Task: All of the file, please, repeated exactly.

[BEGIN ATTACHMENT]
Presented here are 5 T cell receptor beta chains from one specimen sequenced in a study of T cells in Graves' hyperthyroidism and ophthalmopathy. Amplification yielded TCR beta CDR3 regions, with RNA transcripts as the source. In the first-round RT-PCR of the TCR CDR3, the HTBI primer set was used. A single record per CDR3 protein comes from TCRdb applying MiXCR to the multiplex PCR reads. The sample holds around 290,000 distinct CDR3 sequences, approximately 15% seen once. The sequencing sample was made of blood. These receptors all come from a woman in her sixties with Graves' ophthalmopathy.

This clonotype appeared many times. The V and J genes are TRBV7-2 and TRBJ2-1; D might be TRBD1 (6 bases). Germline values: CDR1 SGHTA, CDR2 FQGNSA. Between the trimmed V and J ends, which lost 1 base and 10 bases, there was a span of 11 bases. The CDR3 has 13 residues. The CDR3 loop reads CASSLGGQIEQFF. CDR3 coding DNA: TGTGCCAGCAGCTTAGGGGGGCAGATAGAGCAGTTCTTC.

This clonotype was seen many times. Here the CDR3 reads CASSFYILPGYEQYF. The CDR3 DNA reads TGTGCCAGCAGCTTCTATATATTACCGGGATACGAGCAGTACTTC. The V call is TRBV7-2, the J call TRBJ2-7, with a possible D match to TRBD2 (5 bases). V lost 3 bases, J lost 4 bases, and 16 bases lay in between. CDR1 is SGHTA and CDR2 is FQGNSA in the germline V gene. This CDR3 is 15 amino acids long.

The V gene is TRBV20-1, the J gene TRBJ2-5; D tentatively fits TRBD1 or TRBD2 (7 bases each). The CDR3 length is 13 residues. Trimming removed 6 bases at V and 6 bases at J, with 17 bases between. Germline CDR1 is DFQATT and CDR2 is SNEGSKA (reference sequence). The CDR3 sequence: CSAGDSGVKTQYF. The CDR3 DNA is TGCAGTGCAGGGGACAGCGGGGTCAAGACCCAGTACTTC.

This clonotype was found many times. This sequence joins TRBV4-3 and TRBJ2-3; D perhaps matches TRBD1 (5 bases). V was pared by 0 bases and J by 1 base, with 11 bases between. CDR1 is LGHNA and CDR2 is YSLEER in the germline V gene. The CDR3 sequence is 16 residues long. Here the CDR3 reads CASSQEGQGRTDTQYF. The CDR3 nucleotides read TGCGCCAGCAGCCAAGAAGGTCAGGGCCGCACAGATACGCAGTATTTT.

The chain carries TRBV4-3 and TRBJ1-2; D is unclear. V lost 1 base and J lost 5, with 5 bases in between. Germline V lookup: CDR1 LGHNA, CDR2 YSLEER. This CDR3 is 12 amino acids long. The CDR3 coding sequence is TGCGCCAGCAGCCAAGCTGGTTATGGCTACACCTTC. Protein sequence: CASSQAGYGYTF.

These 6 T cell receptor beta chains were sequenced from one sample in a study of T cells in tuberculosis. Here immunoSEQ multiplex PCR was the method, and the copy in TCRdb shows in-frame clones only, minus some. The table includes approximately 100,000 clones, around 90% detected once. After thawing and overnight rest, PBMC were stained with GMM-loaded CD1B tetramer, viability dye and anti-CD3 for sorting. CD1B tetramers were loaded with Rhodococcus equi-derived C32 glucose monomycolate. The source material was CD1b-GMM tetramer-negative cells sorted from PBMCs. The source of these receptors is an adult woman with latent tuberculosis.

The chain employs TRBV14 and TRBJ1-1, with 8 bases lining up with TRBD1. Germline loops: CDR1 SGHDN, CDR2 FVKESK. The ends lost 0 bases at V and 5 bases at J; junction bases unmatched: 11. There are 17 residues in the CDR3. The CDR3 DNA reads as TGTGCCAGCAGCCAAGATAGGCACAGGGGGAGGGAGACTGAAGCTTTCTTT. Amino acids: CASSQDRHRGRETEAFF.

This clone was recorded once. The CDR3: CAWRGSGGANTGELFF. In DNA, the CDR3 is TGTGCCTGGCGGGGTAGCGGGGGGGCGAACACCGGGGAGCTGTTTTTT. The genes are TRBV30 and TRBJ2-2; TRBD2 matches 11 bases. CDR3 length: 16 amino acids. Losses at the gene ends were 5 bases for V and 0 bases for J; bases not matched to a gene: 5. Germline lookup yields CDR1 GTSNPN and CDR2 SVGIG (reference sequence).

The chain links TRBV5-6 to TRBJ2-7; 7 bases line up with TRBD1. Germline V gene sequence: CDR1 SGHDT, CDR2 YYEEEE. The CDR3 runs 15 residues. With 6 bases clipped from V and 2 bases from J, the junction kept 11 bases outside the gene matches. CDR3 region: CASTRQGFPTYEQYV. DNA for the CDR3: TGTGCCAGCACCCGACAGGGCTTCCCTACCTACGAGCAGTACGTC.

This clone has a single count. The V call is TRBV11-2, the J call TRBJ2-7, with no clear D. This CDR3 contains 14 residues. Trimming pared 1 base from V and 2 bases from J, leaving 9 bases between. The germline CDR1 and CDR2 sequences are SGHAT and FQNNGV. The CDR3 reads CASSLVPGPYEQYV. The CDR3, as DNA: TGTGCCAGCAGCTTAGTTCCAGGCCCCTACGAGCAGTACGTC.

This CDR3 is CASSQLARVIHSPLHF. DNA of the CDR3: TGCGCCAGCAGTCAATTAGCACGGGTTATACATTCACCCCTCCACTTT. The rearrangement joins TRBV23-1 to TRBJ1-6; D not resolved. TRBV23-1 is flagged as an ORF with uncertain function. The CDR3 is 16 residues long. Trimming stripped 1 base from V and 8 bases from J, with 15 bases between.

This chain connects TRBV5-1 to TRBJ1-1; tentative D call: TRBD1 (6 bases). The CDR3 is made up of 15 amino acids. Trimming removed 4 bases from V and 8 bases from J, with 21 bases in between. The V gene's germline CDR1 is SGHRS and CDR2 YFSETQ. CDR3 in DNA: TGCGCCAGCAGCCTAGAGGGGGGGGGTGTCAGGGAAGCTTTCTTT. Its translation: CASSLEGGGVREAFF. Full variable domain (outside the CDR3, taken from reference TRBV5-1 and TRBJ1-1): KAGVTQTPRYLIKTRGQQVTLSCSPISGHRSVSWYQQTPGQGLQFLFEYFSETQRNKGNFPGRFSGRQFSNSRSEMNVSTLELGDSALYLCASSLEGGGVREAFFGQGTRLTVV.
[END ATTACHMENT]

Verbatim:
Presented here are 5 T cell receptor beta chains from one specimen sequenced in a study of T cells in Graves' hyperthyroidism and ophthalmopathy. Amplification yielded TCR beta CDR3 regions, with RNA transcripts as the source. In the first-round RT-PCR of the TCR CDR3, the HTBI primer set was used. A single record per CDR3 protein comes from TCRdb applying MiXCR to the multiplex PCR reads. The sample holds around 290,000 distinct CDR3 sequences, approximately 15% seen once. The sequencing sample was made of blood. These receptors all come from a woman in her sixties with Graves' ophthalmopathy.

This clonotype appeared many times. The V and J genes are TRBV7-2 and TRBJ2-1; D might be TRBD1 (6 bases). Germline values: CDR1 SGHTA, CDR2 FQGNSA. Between the trimmed V and J ends, which lost 1 base and 10 bases, there was a span of 11 bases. The CDR3 has 13 residues. The CDR3 loop reads CASSLGGQIEQFF. CDR3 coding DNA: TGTGCCAGCAGCTTAGGGGGGCAGATAGAGCAGTTCTTC.

This clonotype was seen many times. Here the CDR3 reads CASSFYILPGYEQYF. The CDR3 DNA reads TGTGCCAGCAGCTTCTATATATTACCGGGATACGAGCAGTACTTC. The V call is TRBV7-2, the J call TRBJ2-7, with a possible D match to TRBD2 (5 bases). V lost 3 bases, J lost 4 bases, and 16 bases lay in between. CDR1 is SGHTA and CDR2 is FQGNSA in the germline V gene. This CDR3 is 15 amino acids long.

The V gene is TRBV20-1, the J gene TRBJ2-5; D tentatively fits TRBD1 or TRBD2 (7 bases each). The CDR3 length is 13 residues. Trimming removed 6 bases at V and 6 bases at J, with 17 bases between. Germline CDR1 is DFQATT and CDR2 is SNEGSKA (reference sequence). The CDR3 sequence: CSAGDSGVKTQYF. The CDR3 DNA is TGCAGTGCAGGGGACAGCGGGGTCAAGACCCAGTACTTC.

This clonotype was found many times. This sequence joins TRBV4-3 and TRBJ2-3; D perhaps matches TRBD1 (5 bases). V was pared by 0 bases and J by 1 base, with 11 bases between. CDR1 is LGHNA and CDR2 is YSLEER in the germline V gene. The CDR3 sequence is 16 residues long. Here the CDR3 reads CASSQEGQGRTDTQYF. The CDR3 nucleotides read TGCGCCAGCAGCCAAGAAGGTCAGGGCCGCACAGATACGCAGTATTTT.

The chain carries TRBV4-3 and TRBJ1-2; D is unclear. V lost 1 base and J lost 5, with 5 bases in between. Germline V lookup: CDR1 LGHNA, CDR2 YSLEER. This CDR3 is 12 amino acids long. The CDR3 coding sequence is TGCGCCAGCAGCCAAGCTGGTTATGGCTACACCTTC. Protein sequence: CASSQAGYGYTF.

These 6 T cell receptor beta chains were sequenced from one sample in a study of T cells in tuberculosis. Here immunoSEQ multiplex PCR was the method, and the copy in TCRdb shows in-frame clones only, minus some. The table includes approximately 100,000 clones, around 90% detected once. After thawing and overnight rest, PBMC were stained with GMM-loaded CD1B tetramer, viability dye and anti-CD3 for sorting. CD1B tetramers were loaded with Rhodococcus equi-derived C32 glucose monomycolate. The source material was CD1b-GMM tetramer-negative cells sorted from PBMCs. The source of these receptors is an adult woman with latent tuberculosis.

The chain employs TRBV14 and TRBJ1-1, with 8 bases lining up with TRBD1. Germline loops: CDR1 SGHDN, CDR2 FVKESK. The ends lost 0 bases at V and 5 bases at J; junction bases unmatched: 11. There are 17 residues in the CDR3. The CDR3 DNA reads as TGTGCCAGCAGCCAAGATAGGCACAGGGGGAGGGAGACTGAAGCTTTCTTT. Amino acids: CASSQDRHRGRETEAFF.

This clone was recorded once. The CDR3: CAWRGSGGANTGELFF. In DNA, the CDR3 is TGTGCCTGGCGGGGTAGCGGGGGGGCGAACACCGGGGAGCTGTTTTTT. The genes are TRBV30 and TRBJ2-2; TRBD2 matches 11 bases. CDR3 length: 16 amino acids. Losses at the gene ends were 5 bases for V and 0 bases for J; bases not matched to a gene: 5. Germline lookup yields CDR1 GTSNPN and CDR2 SVGIG (reference sequence).

The chain links TRBV5-6 to TRBJ2-7; 7 bases line up with TRBD1. Germline V gene sequence: CDR1 SGHDT, CDR2 YYEEEE. The CDR3 runs 15 residues. With 6 bases clipped from V and 2 bases from J, the junction kept 11 bases outside the gene matches. CDR3 region: CASTRQGFPTYEQYV. DNA for the CDR3: TGTGCCAGCACCCGACAGGGCTTCCCTACCTACGAGCAGTACGTC.

This clone has a single count. The V call is TRBV11-2, the J call TRBJ2-7, with no clear D. This CDR3 contains 14 residues. Trimming pared 1 base from V and 2 bases from J, leaving 9 bases between. The germline CDR1 and CDR2 sequences are SGHAT and FQNNGV. The CDR3 reads CASSLVPGPYEQYV. The CDR3, as DNA: TGTGCCAGCAGCTTAGTTCCAGGCCCCTACGAGCAGTACGTC.

This CDR3 is CASSQLARVIHSPLHF. DNA of the CDR3: TGCGCCAGCAGTCAATTAGCACGGGTTATACATTCACCCCTCCACTTT. The rearrangement joins TRBV23-1 to TRBJ1-6; D not resolved. TRBV23-1 is flagged as an ORF with uncertain function. The CDR3 is 16 residues long. Trimming stripped 1 base from V and 8 bases from J, with 15 bases between.

This chain connects TRBV5-1 to TRBJ1-1; tentative D call: TRBD1 (6 bases). The CDR3 is made up of 15 amino acids. Trimming removed 4 bases from V and 8 bases from J, with 21 bases in between. The V gene's germline CDR1 is SGHRS and CDR2 YFSETQ. CDR3 in DNA: TGCGCCAGCAGCCTAGAGGGGGGGGGTGTCAGGGAAGCTTTCTTT. Its translation: CASSLEGGGVREAFF. Full variable domain (outside the CDR3, taken from reference TRBV5-1 and TRBJ1-1): KAGVTQTPRYLIKTRGQQVTLSCSPISGHRSVSWYQQTPGQGLQFLFEYFSETQRNKGNFPGRFSGRQFSNSRSEMNVSTLELGDSALYLCASSLEGGGVREAFFGQGTRLTVV.